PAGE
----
It doesn’t take long for those who read judicial opinions to come across an unsigned, “per curiam” decision. Many decisions from the U.S. Supreme Court, federal circuit courts, and our state Supreme Court are short-ish opinions that are not ascribed to a single judge or justice. There is a long history of using such opinions “by the court.”
The most recent batch of opinions from the Court of Appeals included 5 unpublished per curiam opinions. Could these per curiam opinions be a product of COVID-related modifications to the Court’s working environment? Is it relevant that several of the opinions were Anders cases? Or does this group of per curiam opinions reflect a growing trend at the Court of Appeals?
Although per curiam decisions by the Court of Appeals are still few and far between, the number has seen a slight increase over the past few years:
|YEAR||NUMBER OF PER CURIAM OPINIONS|
Per curiam decisions are a relatively recent phenomenon for the Court of Appeals. Although I can’t claim that my search was exhaustive, the earliest per curiam Court of Appeals decisions I could find were from 1994: Bustle v. Rice, 116 N.C. App. 658, 449 S.E.2d 10 (1994) (dismissing the appeal) and Richardson v. Patterson, 116 N.C. App. 661, 448 S.E.2d 861 (1994) (finding no error). But the slight uptick in numbers appears to be in accord with a national trend.
And although the most recent five were all unpublished, criminal cases, previous per curiam opinions from the Court of Appeals have included civil cases as well as published decisions. Likewise, although the most recent five were all from the same panel, previous per curiam decisions have involved other judges.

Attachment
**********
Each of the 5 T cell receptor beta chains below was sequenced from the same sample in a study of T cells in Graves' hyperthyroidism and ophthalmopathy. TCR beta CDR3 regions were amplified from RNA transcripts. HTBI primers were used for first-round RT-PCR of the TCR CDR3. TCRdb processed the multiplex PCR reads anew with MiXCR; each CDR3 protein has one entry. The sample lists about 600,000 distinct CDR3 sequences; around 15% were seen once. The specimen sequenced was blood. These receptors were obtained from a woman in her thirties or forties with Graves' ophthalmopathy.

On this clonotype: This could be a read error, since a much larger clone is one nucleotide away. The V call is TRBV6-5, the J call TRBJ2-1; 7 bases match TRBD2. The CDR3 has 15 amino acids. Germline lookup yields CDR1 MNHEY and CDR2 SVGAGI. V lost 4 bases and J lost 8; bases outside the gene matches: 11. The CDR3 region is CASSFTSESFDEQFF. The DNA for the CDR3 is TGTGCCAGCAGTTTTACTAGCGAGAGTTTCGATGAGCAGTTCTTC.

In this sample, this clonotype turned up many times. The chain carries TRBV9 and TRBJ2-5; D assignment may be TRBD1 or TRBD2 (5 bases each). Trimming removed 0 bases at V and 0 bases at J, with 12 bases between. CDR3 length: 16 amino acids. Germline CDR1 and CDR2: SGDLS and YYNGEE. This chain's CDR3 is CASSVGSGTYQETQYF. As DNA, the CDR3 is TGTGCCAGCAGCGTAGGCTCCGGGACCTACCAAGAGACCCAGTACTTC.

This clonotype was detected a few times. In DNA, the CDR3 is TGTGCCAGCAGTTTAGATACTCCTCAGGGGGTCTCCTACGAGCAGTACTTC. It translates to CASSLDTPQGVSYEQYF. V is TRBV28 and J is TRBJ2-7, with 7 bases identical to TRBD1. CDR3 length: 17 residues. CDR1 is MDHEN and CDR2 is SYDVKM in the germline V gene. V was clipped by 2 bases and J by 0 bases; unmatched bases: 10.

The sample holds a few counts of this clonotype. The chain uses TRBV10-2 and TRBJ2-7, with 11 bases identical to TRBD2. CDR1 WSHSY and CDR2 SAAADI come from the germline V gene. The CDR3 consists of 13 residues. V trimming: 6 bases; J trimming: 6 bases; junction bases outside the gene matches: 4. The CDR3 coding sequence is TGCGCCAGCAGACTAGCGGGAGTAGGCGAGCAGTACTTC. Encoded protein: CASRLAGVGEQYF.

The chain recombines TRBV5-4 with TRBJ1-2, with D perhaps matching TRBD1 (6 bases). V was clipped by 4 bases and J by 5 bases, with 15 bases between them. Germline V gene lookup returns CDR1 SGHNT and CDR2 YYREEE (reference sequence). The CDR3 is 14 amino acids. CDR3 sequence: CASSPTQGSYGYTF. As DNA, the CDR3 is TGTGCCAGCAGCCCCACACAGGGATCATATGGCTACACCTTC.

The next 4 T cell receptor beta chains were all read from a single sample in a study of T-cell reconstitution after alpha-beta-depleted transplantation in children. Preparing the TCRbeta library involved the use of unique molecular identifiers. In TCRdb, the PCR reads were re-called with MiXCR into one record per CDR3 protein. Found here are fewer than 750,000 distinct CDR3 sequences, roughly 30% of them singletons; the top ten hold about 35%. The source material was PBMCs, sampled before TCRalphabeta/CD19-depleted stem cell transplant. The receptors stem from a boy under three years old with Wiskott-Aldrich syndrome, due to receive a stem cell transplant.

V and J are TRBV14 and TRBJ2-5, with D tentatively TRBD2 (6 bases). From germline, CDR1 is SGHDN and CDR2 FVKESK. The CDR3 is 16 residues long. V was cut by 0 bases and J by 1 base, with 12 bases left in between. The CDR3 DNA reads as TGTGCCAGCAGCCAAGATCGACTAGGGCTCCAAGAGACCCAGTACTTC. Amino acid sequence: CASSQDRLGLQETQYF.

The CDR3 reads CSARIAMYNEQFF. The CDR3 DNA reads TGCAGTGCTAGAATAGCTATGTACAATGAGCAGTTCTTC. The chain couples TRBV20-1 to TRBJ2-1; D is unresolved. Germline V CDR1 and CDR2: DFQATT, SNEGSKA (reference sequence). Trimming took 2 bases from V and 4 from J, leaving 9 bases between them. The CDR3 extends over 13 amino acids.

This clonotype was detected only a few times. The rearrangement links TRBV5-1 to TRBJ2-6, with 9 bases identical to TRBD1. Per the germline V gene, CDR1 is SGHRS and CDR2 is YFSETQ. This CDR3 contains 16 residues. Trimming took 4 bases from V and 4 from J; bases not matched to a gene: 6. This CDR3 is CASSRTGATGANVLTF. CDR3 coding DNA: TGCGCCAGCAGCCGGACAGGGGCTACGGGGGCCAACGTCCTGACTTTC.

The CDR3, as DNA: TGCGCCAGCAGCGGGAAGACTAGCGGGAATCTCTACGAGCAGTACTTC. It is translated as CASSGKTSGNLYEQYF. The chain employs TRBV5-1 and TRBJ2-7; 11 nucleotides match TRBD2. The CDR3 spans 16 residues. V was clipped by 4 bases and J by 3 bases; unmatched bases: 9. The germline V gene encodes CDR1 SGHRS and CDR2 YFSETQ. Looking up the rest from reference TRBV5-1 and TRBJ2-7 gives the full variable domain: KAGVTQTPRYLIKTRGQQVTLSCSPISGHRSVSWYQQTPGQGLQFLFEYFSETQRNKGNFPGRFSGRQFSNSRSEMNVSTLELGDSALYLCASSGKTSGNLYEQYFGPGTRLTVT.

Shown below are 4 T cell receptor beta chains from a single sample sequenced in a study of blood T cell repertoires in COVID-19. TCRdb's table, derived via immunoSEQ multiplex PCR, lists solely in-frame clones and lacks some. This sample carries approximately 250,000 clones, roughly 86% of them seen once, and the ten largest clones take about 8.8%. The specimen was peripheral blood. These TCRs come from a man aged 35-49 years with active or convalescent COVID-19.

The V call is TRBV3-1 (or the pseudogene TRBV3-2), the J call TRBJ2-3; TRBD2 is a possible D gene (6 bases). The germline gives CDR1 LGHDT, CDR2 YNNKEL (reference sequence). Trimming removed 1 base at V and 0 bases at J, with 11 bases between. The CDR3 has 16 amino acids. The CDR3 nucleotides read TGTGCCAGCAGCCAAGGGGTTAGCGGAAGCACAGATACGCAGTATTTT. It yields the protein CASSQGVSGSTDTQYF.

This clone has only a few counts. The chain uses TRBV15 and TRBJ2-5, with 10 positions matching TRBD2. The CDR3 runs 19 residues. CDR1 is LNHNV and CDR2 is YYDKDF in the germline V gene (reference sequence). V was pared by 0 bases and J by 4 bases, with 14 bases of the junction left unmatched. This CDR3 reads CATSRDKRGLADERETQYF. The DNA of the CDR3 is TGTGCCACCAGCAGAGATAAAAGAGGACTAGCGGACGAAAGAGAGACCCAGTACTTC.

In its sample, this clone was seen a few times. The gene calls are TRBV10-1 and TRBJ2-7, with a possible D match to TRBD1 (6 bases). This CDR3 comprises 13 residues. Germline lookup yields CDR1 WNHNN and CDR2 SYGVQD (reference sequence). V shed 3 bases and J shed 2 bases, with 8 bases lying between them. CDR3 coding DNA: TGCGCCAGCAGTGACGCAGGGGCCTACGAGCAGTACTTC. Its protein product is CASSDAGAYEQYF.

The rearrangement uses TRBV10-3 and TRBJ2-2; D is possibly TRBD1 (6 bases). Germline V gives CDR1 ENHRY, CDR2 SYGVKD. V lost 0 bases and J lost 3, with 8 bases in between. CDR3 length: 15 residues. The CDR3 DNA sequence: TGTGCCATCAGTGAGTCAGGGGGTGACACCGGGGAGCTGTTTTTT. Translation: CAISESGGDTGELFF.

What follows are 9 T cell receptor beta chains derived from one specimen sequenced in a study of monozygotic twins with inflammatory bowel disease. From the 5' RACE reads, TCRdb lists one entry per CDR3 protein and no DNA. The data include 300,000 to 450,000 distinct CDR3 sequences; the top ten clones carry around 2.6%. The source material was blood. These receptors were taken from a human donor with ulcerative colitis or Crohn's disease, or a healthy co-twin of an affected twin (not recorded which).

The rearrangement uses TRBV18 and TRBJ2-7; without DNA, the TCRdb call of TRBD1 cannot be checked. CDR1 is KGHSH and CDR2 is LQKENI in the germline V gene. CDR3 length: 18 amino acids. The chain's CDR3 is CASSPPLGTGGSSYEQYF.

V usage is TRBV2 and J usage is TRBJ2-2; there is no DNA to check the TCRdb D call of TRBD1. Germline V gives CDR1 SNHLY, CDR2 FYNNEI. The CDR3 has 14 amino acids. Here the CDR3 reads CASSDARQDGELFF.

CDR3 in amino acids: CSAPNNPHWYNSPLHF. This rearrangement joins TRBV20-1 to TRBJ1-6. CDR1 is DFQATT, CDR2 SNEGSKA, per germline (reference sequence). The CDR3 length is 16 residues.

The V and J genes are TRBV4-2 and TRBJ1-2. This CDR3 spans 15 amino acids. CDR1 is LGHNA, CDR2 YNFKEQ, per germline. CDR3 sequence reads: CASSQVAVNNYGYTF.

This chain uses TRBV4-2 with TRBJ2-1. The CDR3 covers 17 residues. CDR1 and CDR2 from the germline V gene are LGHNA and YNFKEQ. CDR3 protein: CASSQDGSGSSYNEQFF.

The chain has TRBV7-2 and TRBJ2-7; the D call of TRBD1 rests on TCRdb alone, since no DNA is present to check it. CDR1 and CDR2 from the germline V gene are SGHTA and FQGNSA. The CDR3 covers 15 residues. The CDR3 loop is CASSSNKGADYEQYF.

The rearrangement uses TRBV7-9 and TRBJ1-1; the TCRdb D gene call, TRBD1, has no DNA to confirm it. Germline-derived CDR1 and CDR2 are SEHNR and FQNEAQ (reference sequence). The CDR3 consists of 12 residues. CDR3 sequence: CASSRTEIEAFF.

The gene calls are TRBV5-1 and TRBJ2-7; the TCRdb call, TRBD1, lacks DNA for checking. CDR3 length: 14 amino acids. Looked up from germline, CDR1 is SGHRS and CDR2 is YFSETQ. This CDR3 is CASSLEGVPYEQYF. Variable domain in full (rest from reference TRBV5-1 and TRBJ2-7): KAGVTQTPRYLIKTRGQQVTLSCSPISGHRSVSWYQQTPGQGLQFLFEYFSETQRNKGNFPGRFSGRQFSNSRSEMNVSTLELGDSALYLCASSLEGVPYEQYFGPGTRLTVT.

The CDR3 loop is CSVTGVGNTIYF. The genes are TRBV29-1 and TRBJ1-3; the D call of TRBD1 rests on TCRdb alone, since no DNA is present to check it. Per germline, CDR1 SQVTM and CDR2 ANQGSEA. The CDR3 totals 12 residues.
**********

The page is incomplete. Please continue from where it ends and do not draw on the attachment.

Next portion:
What, if anything, is to be gleaned from the Court’s decision to file a per curiam opinion? After all, “[p]er curiam decisions stand upon the same footing as those in which fuller citations of authorities are made and more extended opinions are written.” Tinajero v. Balfour Beatty Infrastructure, Inc., 233 N.C. App. 748, 761, 758 S.E.2d 169, 177 (2014).
The practice is not without controversy. Some scholars have criticized the practice. On the other hand, it is fairly well accepted that the Supreme Court of North Carolina will almost always file a per curiam opinion in certain types of cases. Is the same true for the Court of Appeals? If a decision is unpublished and relatively uncontroversial, is there any need to attach a single judge’s name to the opinion? Is there a benefit to having an opinion be seen—or not seen—as authored by a particular jurist? Is a panel trying to signal something about a particular case by issuing a per curiam decision? Or is the practice simply a presumed part of judicial decision-making?
Let us know your thoughts in the comments!